Urban Sustainability is crucial. More than 4.2 billion people live in urban areas and there are currently 37 megacities around the world (with populations of more than 10 million).
Such large concentrations of people brings (equally) large challenges for municipal governments and everyone sharing these spaces for work and leisure. Grey city infrastructures devoid of green-blue spaces are now widely recognised as unsustainable.
We can no longer ignore the challenges our actions have dealt to our planet.
The key challenges of climate change and biodiversity loss cannot be viewed in isolation and must be acted upon alongside efforts to ensure social and environmental justice, inclusion and inequalities are not exacerbated.
An overarching roadmap to achieve urban sustainability is the United Nations Sustainable Development Goals (SDGs) and Silent Spring Consultants can help you to accomplish these 17 targets.
Selected Publications and Research Projects on Urban Sustainability by Dr Andrea Armstrong:
- Armstrong, A. (2010) Creating sustainable communities in NewcastleGateshead, PhD Thesis, Durham University, UK.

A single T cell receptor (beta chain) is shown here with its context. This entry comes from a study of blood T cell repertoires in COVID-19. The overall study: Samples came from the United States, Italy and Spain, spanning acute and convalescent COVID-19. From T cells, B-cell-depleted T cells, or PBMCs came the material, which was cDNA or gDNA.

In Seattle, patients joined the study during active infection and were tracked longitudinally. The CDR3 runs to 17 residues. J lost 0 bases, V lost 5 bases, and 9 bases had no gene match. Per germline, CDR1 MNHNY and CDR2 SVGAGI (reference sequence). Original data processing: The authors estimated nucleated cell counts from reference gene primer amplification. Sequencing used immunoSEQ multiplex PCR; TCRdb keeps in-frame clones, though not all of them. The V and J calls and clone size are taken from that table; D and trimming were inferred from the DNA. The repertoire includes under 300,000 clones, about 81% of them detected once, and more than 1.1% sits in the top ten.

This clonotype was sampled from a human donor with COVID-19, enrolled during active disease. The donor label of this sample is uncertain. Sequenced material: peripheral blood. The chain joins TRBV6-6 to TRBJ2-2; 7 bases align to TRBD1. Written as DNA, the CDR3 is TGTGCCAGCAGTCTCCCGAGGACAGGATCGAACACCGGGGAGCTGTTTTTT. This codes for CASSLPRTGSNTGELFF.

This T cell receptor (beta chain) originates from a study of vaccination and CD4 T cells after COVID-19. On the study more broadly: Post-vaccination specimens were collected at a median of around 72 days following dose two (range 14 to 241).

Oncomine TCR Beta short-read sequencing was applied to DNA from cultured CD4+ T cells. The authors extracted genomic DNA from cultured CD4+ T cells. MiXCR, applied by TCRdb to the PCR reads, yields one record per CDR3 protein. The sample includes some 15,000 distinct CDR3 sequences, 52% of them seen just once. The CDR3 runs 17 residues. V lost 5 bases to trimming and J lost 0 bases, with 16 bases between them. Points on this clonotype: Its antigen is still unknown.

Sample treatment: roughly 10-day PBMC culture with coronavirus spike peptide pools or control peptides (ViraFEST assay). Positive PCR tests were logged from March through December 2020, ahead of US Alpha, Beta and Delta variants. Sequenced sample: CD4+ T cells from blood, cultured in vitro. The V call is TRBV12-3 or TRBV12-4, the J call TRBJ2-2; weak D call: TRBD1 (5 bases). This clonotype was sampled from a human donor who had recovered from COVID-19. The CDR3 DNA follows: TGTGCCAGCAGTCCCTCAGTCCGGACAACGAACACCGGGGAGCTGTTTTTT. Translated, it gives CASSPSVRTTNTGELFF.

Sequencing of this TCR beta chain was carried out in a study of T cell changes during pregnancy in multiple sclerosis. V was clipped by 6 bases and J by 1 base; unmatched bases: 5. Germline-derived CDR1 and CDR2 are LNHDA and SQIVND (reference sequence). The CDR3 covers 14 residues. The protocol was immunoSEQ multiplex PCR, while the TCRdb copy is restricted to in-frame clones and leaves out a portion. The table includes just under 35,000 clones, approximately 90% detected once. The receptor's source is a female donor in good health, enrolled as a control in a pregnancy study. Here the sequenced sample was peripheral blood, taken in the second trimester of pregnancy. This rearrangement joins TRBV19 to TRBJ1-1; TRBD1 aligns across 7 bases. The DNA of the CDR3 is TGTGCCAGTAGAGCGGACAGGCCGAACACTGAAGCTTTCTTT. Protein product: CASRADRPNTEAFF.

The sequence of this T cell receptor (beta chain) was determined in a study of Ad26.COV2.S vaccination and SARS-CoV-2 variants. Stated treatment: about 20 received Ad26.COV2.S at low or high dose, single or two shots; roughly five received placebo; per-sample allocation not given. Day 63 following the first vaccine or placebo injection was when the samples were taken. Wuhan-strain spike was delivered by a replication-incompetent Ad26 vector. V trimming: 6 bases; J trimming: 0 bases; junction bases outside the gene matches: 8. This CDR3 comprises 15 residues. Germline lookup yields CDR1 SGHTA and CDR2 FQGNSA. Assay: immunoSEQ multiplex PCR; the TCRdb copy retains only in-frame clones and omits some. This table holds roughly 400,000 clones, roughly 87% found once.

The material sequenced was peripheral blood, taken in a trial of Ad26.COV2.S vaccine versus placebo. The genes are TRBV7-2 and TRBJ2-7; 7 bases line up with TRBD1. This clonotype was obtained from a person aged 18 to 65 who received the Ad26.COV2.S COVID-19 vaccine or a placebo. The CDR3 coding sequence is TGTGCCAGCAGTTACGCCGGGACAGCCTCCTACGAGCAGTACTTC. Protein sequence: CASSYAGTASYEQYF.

- Armstrong, A. & Pattison, B. (2012) Delivering effective regeneration: learning from Bridging NewcastleGateshead, Briefing Paper, Building and Social Housing Foundation, Coalville, UK.
- Armstrong, A. (2012) Twentieth century urban regeneration policy in Britain: charting discourses of community and sustainability, Journal of Language, Public Administration and Qualitative Research, 3(1): 65-81.
- Armstrong, A. (2012) British urban regeneration policy in the new century: towards sustainable communities, Journal of Language, Public Administration and Qualitative Research, 3(2): 55-71.
Creating Sustainable Communities in NewcastleGateshead, PhD (2010), Department of Geography, Durham University, UK. Funded by the Economic and Social Research Council (ESRC) and the Building and Social Housing Foundation (BSHF). Dr Armstrong's thesis focused on one of the most controversial and ambitious urban regeneration policies in the UK – the plan to create sustainable communities via Housing Market Renewal Pathfinders (HMRP). Announced as a ‘step change’ in urban policy to overcome problems of low demand and abandonment experienced most acutely in nine former industrial towns and cities in the north and midlands of England, the Sustainable Communities Plan (SCP) involved the demolition and relocation of mainly white, working class inner-urban communities. The thesis focused on a year long moment in the process of regeneration in one such HMRP in North East England, known as ‘Bridging NewcastleGateshead’ (BNG) and drew from rich, detailed ethnographic case studies of three former industrial communities.
The Sustainable Livelihoods and Exclusion project investigated the potential benefits of the sustainable livelihoods approach for people experiencing financial exclusion, fuel poverty and/or reduced mental wellbeing.